COL. WALTER CROCKETT, SR. – The lineal representatives of many of the distinguished families of the Atlantic states have become the builders of our own communities. Such was Colonel Crockett, who was in the line of the old Virginia family that went out West to settle in the early days of Braddock’s war. The father, Colonel Hugh, was of Norman-Irish descent, and earned his rank in the Revolutionary war. His mother, Rebecca Larton, was a Knickerbocker, born at Jersey City, New Jersey. It was near Shawsville on the upper Roanoke, whither the Colonel had gone to settle, that his son, Walter was born, January 29, 1786.
The boy spent his early years in school and on his father’s plantation, and came to manhood in ample time to participate in the war of 1812. He served under Captain, afterwards Governor Floyd of Virginia. He served with distinction, and thus led the way to political preferment. He was a member of the Virginia legislature three terms, and was an elector in the electoral college which elevated Jackson to the presidential chair. He was also for several years colonel of the Montgomery militia. He as generally influential in public affairs. It was in Virginia that he was joined in marriage to Mrs. Mary Black Ross, daughter of John Black, a man of distinction in the Old Dominion, and the founder of Blacksburg.
In 1838, however, Colonel Crockett determined to begin entirely new far in the West, and removed to Boone county, Missouri, and in 1840 to Putnam county. This location did not wholly satisfy him; and in 1851 he took the final step to reach the Pacific coast. With a few of the families from the neighborhood, embracing Robert Cochran of Eugene, Oregon, and the family of the late Colonel Ebey of Whidby Island, he repaired to the rendezvous, and in a considerable company performed the dangerous journey. The Indians were troublesome; and the travelers were little beyond Omaha before they had their cattle stamped, some of which were killed by the savages. There were subsequently many similar annoyances; and in a brush with the Bannacks, near the present site of Pocatello, the Colonel’s second son John, a veteran of the Mexican war, and an old Indian fighter, escaped death only by the rifle ball striking and glancing from his powder horn. After reaching Oregon Colonel Crockett directed his course to Olympia, whence, in December of 1851, he removed to Whidby Island, locating upon the place still owned by Walter Crockett, Jr., and upon which was built in 1857 the stockade, a view of which will be found in this work.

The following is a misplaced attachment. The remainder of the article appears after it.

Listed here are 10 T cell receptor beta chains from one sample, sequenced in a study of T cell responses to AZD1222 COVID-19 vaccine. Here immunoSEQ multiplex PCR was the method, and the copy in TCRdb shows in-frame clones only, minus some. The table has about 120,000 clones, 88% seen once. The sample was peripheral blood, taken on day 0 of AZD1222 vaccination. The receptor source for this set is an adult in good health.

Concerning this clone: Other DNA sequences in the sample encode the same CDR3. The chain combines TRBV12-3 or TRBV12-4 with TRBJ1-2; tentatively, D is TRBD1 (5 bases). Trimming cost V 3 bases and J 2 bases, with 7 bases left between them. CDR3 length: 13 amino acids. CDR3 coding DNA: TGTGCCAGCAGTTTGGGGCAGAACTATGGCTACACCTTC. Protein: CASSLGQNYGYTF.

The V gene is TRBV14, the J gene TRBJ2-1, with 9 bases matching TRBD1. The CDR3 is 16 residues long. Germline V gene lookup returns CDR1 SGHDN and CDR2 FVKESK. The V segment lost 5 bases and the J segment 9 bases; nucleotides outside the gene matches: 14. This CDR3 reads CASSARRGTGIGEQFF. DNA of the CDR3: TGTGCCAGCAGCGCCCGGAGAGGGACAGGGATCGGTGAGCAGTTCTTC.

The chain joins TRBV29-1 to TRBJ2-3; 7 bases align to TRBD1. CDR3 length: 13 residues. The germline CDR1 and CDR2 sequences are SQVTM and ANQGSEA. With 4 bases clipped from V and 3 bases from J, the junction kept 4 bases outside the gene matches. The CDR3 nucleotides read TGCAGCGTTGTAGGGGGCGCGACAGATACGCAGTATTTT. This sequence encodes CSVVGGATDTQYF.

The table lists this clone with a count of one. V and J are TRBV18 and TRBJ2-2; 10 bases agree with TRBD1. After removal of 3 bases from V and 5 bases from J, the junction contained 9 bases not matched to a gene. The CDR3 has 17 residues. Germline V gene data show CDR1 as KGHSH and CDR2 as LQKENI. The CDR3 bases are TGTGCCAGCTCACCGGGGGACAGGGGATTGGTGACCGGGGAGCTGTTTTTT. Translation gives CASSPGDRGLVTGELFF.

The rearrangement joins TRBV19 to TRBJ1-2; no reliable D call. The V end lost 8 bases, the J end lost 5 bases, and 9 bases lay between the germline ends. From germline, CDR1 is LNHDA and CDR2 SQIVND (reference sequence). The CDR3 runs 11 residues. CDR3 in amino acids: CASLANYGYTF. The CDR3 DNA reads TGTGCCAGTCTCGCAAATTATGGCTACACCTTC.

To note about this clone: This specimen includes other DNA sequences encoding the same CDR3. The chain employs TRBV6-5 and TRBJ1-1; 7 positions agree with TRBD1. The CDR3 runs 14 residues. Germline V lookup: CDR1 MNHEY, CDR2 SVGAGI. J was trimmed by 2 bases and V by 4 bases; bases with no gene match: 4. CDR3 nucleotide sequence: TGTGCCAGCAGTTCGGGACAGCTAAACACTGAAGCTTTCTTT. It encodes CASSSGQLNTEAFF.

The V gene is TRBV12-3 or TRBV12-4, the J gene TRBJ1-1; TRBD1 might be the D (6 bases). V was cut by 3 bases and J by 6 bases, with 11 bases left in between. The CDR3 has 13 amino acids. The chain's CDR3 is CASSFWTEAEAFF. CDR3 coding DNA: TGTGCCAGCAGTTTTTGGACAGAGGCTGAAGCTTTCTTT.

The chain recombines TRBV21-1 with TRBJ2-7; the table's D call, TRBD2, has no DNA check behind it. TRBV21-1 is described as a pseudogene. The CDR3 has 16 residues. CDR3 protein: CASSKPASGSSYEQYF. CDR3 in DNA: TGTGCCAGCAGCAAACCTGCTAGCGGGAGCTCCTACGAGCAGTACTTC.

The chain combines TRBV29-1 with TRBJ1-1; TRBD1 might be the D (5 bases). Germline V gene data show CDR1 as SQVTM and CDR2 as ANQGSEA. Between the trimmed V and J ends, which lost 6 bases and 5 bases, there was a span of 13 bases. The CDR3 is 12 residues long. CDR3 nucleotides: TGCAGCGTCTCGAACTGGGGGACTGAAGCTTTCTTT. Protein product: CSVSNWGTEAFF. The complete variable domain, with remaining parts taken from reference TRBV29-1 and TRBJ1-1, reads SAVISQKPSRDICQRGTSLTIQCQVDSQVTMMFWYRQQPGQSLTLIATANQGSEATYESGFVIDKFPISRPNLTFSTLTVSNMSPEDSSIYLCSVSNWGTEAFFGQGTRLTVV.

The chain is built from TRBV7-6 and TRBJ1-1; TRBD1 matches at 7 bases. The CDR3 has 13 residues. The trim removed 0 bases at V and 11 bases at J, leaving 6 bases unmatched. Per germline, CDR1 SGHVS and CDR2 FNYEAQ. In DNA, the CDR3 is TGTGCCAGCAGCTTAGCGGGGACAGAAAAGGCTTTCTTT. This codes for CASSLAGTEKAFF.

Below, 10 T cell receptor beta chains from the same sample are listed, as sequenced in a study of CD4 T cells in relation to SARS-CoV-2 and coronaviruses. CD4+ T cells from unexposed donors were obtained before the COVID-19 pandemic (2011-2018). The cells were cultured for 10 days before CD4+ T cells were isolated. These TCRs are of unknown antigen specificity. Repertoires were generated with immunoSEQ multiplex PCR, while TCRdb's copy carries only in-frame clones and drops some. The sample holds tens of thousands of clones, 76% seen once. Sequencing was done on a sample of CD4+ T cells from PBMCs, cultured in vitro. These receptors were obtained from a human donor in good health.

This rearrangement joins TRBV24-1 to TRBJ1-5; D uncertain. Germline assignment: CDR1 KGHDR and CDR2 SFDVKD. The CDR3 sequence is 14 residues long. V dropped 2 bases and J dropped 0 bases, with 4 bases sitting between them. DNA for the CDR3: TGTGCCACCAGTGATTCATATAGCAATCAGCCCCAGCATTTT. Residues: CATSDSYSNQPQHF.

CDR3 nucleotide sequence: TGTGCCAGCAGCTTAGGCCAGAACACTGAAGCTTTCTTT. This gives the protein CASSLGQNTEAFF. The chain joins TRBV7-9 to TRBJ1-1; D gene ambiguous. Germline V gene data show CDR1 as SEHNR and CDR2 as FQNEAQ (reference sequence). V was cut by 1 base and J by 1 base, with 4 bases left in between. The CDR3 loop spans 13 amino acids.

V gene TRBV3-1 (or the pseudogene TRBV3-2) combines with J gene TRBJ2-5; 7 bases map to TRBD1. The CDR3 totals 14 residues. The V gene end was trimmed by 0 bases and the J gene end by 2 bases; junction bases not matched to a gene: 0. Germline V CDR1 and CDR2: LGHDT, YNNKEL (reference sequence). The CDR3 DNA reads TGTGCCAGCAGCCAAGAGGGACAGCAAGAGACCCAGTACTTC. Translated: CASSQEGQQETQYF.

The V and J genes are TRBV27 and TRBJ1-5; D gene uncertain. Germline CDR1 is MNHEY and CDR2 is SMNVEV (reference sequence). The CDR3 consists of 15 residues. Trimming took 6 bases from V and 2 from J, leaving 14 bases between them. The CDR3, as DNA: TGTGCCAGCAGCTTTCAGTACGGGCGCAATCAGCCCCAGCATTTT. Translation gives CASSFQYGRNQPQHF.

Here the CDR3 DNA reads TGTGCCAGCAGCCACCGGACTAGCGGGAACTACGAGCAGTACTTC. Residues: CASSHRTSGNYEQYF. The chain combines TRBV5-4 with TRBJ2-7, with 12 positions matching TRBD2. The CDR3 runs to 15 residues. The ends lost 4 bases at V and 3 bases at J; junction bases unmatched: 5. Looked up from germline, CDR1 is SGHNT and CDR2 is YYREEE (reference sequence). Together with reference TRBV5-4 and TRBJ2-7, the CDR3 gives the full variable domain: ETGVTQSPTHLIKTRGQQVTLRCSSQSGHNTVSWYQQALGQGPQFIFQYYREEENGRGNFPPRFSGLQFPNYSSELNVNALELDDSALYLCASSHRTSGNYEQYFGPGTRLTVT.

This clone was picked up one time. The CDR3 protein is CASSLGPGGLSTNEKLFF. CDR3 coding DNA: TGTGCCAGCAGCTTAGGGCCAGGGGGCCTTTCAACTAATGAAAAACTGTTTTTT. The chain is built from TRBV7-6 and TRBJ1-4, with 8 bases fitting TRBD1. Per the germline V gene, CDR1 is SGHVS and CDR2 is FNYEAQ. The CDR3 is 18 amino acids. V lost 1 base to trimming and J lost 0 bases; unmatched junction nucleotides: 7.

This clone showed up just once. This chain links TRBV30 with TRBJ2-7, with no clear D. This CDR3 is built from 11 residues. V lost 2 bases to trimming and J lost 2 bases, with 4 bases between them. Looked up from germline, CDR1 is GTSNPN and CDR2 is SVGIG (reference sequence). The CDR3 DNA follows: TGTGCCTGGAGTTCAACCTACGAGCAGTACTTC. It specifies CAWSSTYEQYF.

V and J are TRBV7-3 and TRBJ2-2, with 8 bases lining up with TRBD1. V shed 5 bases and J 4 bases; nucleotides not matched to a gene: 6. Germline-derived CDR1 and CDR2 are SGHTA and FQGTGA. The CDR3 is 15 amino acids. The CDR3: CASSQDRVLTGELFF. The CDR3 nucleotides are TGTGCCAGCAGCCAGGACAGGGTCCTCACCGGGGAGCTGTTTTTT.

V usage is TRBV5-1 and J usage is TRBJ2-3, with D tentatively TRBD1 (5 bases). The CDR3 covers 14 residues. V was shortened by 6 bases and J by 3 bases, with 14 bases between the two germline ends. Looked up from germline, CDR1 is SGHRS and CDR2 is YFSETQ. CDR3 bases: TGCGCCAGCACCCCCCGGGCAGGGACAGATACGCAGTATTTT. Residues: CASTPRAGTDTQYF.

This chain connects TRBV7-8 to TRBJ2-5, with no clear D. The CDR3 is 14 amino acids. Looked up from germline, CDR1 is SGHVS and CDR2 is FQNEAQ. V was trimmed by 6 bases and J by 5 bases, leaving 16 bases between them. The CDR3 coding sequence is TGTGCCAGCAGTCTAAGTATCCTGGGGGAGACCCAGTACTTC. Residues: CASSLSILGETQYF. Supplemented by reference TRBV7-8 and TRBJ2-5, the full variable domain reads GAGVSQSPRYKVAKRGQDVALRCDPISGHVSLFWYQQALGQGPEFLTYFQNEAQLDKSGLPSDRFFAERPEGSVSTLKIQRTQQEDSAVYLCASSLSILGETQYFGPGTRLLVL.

Here the Colonel employed himself with his family in farming; and they all became prosperous. After a residence of eighteen years, during which his influence was brought to bear and was widely extended throughout the territory, he passed to the other shore.
The members of his family are well known on the Sound. John Crockett, of whom mention has already been made, is no longer living. Samuel B. Crockett, the eldest, is a pioneer of a very early time, having reached Oregon in 1844, and in 1845 was at Olympia with Michael T. Simmons, being first to build the flouring mill at Tumwater. Susan H. is now living at Seattle, and is the widow of Samuel Hancock, the well-known pioneer. Hugh is at Puyallup; and Charles and Walter, Jr., are living prosperously at Whidby Island.